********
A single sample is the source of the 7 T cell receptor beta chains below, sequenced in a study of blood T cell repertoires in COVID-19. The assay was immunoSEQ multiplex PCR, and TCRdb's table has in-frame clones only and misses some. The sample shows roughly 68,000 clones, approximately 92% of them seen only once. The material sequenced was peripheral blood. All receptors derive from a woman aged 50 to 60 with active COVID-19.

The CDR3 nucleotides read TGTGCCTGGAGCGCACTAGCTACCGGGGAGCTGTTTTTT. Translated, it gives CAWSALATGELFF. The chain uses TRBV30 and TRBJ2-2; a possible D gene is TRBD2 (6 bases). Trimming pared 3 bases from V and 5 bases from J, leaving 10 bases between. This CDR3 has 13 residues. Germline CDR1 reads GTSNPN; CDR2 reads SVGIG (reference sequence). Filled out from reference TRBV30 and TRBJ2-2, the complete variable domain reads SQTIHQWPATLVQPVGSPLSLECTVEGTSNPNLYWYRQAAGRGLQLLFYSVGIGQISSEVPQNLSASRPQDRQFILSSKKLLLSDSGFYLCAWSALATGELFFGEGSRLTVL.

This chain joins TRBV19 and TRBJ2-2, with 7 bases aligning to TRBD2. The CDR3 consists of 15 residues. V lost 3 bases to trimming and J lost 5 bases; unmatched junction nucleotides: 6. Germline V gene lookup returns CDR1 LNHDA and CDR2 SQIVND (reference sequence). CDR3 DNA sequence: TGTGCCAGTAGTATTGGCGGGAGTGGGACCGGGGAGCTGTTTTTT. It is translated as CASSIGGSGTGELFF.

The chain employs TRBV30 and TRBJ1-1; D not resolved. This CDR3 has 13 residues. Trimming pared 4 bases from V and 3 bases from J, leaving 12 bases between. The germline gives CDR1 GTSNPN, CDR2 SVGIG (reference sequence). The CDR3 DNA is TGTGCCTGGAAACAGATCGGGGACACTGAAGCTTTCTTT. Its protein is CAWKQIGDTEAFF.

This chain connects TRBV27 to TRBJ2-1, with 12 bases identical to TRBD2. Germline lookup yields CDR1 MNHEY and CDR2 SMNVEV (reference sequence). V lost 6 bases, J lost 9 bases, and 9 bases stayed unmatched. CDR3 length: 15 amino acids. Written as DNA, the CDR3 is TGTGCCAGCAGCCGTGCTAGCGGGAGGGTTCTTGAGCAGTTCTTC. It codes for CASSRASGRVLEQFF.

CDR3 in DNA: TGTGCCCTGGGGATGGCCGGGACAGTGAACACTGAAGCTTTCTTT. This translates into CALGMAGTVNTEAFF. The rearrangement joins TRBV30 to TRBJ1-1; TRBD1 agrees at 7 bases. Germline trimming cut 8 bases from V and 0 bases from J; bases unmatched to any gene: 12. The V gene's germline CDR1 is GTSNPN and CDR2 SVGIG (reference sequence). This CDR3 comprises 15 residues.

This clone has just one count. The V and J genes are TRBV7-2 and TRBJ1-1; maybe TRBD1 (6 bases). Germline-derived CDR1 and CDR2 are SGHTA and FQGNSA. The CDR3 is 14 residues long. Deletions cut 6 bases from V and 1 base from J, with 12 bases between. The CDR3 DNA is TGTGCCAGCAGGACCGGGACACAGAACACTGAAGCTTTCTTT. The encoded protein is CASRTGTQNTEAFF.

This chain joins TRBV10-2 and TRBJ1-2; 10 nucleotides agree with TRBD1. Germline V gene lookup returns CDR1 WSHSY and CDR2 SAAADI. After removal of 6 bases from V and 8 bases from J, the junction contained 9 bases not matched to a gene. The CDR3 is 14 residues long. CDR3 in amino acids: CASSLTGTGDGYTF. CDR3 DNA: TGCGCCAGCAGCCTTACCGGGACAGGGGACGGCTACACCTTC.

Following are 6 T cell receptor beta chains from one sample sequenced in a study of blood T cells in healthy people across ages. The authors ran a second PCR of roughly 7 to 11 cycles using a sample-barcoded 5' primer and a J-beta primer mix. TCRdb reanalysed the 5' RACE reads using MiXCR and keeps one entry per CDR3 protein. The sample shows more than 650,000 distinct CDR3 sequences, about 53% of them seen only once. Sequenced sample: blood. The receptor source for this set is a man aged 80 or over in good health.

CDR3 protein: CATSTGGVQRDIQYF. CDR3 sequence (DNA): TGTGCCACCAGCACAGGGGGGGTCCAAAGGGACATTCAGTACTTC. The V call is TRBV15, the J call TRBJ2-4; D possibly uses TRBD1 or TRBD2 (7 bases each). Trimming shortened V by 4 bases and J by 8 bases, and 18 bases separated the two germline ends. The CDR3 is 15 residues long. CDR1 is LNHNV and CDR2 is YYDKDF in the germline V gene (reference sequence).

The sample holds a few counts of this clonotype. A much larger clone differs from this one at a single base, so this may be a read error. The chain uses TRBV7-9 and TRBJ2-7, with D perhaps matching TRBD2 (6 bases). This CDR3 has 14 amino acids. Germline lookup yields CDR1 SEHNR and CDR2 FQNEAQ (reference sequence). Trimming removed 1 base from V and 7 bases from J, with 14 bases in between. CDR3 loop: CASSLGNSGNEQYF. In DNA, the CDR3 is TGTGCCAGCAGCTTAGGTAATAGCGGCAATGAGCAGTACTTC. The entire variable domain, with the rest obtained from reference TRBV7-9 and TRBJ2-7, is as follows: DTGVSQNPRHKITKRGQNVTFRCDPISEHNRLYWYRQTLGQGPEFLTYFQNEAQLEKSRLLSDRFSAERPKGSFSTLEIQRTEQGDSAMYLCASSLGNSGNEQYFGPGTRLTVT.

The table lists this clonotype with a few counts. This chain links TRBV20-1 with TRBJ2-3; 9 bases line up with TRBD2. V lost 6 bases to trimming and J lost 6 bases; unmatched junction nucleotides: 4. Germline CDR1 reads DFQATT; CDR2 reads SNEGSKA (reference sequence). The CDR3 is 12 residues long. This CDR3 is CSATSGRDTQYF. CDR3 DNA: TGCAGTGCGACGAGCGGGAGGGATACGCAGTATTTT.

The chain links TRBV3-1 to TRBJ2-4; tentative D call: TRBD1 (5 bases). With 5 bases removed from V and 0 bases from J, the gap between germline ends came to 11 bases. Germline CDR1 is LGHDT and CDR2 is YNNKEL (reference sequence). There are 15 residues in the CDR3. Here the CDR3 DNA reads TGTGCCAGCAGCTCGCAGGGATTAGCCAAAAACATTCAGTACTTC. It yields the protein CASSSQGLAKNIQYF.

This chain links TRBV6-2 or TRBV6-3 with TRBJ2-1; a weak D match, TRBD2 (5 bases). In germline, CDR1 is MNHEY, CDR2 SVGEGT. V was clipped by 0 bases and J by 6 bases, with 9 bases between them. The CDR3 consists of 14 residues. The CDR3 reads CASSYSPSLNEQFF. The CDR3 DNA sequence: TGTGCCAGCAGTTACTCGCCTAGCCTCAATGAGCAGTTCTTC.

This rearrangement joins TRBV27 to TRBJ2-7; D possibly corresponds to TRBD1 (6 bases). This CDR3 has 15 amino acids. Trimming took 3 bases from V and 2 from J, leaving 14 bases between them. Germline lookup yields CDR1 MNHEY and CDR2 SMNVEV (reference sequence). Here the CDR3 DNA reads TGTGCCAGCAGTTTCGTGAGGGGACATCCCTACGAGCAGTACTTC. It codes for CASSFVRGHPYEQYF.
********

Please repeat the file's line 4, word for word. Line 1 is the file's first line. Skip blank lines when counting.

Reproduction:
The chain employs TRBV30 and TRBJ1-1; D not resolved. This CDR3 has 13 residues. Trimming pared 4 bases from V and 3 bases from J, leaving 12 bases between. The germline gives CDR1 GTSNPN, CDR2 SVGIG (reference sequence). The CDR3 DNA is TGTGCCTGGAAACAGATCGGGGACACTGAAGCTTTCTTT. Its protein is CAWKQIGDTEAFF.